The government has to act as the enabler, encouraging global funding and connecting start-up with potential investors.  The government, with its vast outreach, must identify areas which are of common interest and cooperate with like-minded countries for mutually beneficial interactions.

Gopi Hanumanthappa, Managing Director Thyssenkrup Aerospace India Gopi Hanumanthappa, explained how digital economies are expanding global margins. The operating environment has changed from what was local to a global one. This global environment has been complicated by the unprecedented influx of technologies, investor activism, rising digital convergence and economies, new definitions of risks and more importantly, the changing behaviour of consumer dynamics.

The digital economy has two aspects - the good aspect where you have an opportunity to redefine efficiency, scale skills and work around time-space expansion and contraction; thin your organisation and integrate it to the system, reduce it with knowledge and skill, which can be very inclusive, if done well. The real challenge is that close to a billion, the bottom billion, still remain excluded from the digital economy.

New risks are emerging in terms of regulations, cybersecurity, fake news, the question of who is going to own the data across the supply chain ecosystem and who has the rights over it.  Also, there is the impact of socio-economic algorithms which were developed somewhere in California but are deployed into geographies which very rarely have a similar socio-economic construct.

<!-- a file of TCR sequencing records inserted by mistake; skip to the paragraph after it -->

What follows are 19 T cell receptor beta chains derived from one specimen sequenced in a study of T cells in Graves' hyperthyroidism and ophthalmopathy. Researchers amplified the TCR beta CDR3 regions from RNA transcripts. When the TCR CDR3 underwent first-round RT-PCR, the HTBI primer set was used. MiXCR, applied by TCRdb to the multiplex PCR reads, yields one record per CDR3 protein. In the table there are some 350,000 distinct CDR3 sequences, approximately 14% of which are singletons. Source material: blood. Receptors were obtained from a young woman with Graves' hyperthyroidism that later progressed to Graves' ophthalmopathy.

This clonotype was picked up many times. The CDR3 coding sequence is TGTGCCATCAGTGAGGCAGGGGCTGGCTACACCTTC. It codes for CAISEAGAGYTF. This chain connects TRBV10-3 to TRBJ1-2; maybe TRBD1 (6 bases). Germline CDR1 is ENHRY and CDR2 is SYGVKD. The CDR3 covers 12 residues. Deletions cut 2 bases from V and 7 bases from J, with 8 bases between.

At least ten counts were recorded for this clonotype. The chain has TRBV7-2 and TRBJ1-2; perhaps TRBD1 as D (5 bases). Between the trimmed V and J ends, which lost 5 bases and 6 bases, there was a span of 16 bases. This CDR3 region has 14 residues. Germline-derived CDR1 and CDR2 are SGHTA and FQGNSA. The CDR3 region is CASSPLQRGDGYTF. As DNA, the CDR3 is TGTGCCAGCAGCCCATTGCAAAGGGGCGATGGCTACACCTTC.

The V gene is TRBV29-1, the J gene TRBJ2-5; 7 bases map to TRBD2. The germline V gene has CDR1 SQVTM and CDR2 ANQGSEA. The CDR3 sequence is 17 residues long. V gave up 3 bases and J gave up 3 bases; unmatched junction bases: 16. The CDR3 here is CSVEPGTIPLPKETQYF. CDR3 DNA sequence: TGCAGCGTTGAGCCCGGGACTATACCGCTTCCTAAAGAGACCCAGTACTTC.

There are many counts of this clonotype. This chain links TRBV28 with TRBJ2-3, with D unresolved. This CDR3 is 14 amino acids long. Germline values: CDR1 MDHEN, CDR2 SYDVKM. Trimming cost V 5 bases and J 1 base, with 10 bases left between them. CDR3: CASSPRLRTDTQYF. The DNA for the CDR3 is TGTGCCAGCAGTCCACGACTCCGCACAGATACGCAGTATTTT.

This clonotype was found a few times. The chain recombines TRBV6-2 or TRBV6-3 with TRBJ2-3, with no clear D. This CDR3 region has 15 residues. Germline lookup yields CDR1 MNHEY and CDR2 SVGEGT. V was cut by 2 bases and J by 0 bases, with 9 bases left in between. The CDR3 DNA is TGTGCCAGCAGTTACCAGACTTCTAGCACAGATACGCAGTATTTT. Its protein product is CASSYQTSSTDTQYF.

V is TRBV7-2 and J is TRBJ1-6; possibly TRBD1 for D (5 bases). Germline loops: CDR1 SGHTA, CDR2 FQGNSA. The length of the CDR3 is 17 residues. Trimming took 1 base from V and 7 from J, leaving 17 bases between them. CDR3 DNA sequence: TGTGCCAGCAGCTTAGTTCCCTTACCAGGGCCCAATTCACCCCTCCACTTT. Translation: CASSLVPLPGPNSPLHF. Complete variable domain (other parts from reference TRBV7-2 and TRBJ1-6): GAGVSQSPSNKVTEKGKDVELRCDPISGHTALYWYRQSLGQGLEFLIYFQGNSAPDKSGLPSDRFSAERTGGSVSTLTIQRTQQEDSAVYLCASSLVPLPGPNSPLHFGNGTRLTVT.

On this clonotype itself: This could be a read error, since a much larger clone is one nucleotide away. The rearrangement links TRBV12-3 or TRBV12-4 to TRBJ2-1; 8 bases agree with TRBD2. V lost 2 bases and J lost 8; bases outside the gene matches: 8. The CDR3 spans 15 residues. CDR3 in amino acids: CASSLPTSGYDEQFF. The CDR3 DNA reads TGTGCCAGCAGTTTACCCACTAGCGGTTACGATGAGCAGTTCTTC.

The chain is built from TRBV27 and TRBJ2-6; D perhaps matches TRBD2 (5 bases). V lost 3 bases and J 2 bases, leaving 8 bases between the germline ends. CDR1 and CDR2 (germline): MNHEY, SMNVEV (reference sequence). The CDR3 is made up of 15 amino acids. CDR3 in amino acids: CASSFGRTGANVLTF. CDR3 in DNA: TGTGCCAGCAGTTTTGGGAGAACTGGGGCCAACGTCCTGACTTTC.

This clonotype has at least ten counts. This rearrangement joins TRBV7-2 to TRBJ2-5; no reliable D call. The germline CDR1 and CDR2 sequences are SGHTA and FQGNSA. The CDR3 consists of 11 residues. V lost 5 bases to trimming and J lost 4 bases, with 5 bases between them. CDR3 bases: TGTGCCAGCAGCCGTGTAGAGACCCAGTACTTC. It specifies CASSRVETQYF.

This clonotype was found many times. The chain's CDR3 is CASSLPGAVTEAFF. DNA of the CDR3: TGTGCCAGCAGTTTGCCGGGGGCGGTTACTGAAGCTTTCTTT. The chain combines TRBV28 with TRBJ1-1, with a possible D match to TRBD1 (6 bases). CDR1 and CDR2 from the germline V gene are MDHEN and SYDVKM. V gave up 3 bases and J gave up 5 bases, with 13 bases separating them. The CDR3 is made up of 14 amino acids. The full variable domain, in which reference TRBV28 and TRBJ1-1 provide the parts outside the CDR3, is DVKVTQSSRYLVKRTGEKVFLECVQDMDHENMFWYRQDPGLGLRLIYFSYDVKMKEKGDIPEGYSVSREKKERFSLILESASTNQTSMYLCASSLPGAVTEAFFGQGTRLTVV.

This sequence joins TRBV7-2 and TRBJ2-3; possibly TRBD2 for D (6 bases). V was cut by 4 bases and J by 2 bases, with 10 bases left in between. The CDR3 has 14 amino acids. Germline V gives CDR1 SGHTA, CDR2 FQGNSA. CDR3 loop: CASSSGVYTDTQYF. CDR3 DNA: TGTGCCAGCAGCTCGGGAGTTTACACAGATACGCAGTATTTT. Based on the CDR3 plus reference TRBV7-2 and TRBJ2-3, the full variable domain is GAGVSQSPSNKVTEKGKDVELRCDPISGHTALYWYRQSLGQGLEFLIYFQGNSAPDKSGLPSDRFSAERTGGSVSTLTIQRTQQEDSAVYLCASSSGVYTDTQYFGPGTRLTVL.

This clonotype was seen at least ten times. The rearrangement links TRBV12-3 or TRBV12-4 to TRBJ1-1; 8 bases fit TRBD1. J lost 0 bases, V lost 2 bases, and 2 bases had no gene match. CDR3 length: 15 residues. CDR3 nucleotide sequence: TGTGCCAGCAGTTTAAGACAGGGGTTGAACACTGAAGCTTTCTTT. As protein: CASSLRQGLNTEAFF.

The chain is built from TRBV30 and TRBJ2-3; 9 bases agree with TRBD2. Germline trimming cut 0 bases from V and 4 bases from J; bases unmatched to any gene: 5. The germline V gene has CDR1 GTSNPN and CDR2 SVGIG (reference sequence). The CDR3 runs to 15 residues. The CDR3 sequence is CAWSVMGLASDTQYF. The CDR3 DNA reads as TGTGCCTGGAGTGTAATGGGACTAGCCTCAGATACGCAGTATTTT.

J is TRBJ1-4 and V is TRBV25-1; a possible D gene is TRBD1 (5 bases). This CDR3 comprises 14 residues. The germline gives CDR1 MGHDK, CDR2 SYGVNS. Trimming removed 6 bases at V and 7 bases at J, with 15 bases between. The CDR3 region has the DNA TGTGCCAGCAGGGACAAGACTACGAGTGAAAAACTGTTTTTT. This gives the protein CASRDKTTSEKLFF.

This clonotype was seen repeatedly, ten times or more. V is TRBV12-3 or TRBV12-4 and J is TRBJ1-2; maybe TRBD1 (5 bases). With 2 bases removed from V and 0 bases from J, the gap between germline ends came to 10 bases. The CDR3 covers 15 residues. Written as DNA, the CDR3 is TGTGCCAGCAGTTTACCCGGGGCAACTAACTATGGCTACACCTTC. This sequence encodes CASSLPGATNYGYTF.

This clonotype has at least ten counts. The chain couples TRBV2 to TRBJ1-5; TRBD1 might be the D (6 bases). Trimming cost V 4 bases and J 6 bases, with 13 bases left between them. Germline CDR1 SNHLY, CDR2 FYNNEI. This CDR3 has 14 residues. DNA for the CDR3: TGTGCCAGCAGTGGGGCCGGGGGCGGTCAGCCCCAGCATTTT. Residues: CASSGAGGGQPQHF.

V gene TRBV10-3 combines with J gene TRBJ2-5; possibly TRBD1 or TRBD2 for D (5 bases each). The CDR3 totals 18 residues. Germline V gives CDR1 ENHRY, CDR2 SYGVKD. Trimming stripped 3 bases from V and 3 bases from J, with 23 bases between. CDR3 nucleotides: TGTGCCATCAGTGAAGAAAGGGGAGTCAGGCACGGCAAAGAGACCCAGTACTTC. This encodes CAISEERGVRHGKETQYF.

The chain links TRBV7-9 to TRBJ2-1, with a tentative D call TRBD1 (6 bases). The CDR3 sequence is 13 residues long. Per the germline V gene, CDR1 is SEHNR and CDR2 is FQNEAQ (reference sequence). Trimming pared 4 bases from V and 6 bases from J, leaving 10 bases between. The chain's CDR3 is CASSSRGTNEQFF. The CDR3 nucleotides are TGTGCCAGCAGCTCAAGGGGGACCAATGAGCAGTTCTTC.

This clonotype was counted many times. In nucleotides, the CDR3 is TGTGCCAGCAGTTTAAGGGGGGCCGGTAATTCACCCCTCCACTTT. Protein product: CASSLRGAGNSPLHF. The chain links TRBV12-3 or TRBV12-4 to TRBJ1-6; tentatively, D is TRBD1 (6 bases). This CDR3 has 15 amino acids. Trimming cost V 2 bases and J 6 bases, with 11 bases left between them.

In all this, the key is obviously to understand how organisations actually assimilate this influx of technology in a sustained manner. More importantly, how do they enable employees and co-workers to learn and unlearn at a pace which is going to be very, very demanding. 

At the policy level, he emphasised the need for industry, academia and policymakers to collaborate. The key is to enable local industrial development within the digital framework.  There are two areas for focus - create your own technology-based upon open art or collaborate and take a licence.  


  • Transformation disruption is being caused by the fourth industrial revolution.  By  2022, over 60%  of global GDP will be digitised and about 70% of the new value created over the next decade will by through digital platforms
  • Digital information and physical resources will be merged in new ways to generate value and revenue.  Enterprises seeking a digital edge will exploit digital connections between systems, people, places, and things and create new business models.
  • Digital technologies, as core to the innovation-driven economies of the future, will also set to create an economic paradox.  On the one hand, productivity, wealth and profits are at a record high, but on the other, a majority are unlikely to share in its gains.
  • The gap between evolving technology and the slower pace of human development will grow quickly in the coming decade as exponential improvements in artificial intelligence, robotics, networks, analytics and digitisation affect more of the economy and society. Organisations and skills have to keep pace.
  • As the industry becomes dependent on digitisation, architectural security of IoT is required to ensure a secure digital environment or else all initiatives will fail.